A sweeping inquiry into the controversial, over-budget Muskrat Falls hydro dam concluded its hearings Thursday with the commissioner asking pointed questions about Premier Dwight Ball’s commitment to limiting methylmercury contamination.
The independent inquiry, led by provincial Supreme Court Justice Richard LeBlanc, is looking into cost and schedule overruns of the $12.7-billion dam on the Lower Churchill River.
Peter O’Flaherty, a lawyer for Premier Dwight Ball, was among the last to speak Thursday, reiterating the premier’s position that his Liberal government had no choice but to finish the project after being elected in 2015.
O’Flaherty also addressed ongoing scrutiny as to why Ball’s government failed to approve work that would mitigate the impacts of methylmercury contamination in food sources downstream from the reservoir, which is currently being flooded.
He maintained that the premier wanted the work, known as capping, to get done but was unaware that time had run out to complete the capping without the whole project falling further behind schedule.
LeBlanc asked O’Flaherty why it took so long for the government to act.
“Clearly the political fallout is very negative,” the judge said. “This is an item that was of significance to the premier, and yet it didn’t happen. It’s a bit confounding.”
O’Flaherty said approving a work permit for the capping fell to the environment minister and that it would be unfair to attribute motives.
The exchange in Happy Valley-Goose Bay came at the end of a week of final submissions from lawyers for politicians, project executives, contractors and interest groups.
The 824-megawatt hydroelectric dam, being developed by the Crown-owned Nalcor Energy, will send power to Newfoundland and later Nova Scotia through subsea cables.
The project, called a “boondoggle” by Nalcor’s current CEO, has essentially doubled its costs since it was sanctioned in 2012 and is now years behind schedule.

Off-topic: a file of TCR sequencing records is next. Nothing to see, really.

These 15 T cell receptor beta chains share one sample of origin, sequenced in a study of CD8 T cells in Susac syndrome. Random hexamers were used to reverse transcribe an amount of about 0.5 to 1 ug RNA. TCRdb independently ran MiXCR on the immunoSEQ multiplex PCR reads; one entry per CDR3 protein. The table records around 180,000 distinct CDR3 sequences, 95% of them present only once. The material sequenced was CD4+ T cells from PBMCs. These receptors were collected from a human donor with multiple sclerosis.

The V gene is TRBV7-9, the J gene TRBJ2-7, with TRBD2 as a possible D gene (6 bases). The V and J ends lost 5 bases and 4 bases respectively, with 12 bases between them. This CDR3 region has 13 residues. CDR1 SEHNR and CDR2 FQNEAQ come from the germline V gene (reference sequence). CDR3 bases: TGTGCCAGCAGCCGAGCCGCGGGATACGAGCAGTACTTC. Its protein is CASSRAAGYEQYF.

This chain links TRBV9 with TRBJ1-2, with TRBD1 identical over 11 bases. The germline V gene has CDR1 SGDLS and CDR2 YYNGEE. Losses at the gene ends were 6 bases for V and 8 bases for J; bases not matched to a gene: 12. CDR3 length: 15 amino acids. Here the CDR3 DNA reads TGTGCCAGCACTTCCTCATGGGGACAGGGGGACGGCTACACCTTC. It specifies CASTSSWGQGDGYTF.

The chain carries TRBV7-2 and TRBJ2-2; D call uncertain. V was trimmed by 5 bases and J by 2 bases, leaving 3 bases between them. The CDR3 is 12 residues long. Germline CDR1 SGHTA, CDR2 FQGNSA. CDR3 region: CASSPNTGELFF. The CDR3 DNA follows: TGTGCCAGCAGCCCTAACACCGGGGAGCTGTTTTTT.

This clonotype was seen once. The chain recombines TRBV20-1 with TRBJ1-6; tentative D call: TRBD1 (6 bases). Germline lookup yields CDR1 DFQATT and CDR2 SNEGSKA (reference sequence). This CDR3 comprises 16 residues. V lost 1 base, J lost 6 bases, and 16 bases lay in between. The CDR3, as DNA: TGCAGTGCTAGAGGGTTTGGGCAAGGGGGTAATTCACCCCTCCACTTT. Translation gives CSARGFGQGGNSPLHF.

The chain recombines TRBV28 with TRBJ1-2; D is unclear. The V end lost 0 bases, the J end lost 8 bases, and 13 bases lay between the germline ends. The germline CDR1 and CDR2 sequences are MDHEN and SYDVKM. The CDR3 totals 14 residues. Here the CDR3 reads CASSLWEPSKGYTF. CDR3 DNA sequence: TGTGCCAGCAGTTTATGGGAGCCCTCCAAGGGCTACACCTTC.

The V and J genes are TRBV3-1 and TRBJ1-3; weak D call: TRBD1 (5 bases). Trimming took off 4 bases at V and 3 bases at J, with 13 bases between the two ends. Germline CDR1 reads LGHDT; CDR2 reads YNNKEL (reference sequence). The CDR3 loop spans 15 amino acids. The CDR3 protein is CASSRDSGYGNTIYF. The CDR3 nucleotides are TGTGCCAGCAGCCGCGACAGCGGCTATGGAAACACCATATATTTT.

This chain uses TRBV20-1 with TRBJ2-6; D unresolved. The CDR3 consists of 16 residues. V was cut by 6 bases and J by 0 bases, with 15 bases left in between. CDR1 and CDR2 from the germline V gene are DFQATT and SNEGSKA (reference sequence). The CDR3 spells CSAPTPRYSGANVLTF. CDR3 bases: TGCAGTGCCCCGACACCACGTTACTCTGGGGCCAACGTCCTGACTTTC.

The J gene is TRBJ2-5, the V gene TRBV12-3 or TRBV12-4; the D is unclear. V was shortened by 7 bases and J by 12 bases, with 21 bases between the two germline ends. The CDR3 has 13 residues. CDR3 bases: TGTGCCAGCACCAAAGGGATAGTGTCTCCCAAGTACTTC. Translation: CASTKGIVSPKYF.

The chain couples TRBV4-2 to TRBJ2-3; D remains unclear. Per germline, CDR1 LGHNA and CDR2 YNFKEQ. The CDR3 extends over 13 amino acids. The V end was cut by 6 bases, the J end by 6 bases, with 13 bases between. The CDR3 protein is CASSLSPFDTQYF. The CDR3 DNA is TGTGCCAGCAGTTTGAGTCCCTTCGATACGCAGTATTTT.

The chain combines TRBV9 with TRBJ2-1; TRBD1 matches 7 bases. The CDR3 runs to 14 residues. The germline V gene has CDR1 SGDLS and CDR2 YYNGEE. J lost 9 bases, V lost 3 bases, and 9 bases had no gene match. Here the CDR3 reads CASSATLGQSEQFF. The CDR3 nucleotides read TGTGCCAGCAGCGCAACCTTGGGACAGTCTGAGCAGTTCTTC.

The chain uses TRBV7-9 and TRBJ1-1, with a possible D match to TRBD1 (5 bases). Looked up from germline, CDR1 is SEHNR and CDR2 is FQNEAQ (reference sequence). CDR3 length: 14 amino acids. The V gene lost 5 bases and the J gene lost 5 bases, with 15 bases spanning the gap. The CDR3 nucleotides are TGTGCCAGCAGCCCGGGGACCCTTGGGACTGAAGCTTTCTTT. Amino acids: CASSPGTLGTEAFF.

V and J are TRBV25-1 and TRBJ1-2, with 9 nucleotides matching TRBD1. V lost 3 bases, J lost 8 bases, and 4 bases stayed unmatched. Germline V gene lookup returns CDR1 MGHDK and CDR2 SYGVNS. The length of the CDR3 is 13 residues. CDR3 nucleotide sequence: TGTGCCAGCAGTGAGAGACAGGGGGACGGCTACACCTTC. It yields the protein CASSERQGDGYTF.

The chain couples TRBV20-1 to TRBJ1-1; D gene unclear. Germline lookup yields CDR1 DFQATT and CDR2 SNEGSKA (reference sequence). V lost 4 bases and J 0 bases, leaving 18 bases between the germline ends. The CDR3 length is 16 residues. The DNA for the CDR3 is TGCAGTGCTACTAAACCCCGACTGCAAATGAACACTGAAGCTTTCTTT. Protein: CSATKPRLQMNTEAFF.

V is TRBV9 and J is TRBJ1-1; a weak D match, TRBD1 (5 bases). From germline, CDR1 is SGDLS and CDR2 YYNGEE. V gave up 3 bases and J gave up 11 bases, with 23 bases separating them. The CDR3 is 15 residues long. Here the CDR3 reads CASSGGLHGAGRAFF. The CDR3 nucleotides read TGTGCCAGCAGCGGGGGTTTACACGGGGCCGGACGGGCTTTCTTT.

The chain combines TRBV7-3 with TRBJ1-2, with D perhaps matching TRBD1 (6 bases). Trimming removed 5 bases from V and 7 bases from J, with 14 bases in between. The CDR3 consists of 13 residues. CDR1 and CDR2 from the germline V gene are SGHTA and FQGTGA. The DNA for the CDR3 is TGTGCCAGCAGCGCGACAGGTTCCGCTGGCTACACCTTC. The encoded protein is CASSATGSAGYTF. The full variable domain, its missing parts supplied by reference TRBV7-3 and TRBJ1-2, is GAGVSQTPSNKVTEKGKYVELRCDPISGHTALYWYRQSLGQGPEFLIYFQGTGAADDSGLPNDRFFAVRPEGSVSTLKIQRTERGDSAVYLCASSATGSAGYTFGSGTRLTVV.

Hearings began last September, as high-level officials and consultants took the stand, with some evidence suggesting costs were intentionally downplayed.
Public sessions of the inquiry may have concluded, but political headaches over the Muskrat Falls project – which accounts for one-third of the province’s direct and indirect debt – are far from over.
Fears that ratepayers will bear the financial burden of the project through their electricity bills when Muskrat Falls begins providing all of Newfoundland’s power in 2021 has made rates into a pressing issue for the Liberal minority government.
Rate mitigation was the most important item on the agenda when Ball and Prime Minister Justin Trudeau met in St. John’s last week, according to the premier. The province has reported it will require at least $200 million in federal funds to avoid rate hikes.
Muskrat Falls was also cited in a report from Moody’s Investors Service last month in which the agency downgraded the province’s credit rating.
LeBlanc’s final report on the inquiry is expected by Dec. 31. He said on Thursday that he intends to meet his tight deadline without requesting an extension. “The pressure is on, and I’m certainly feeling it,” he said.
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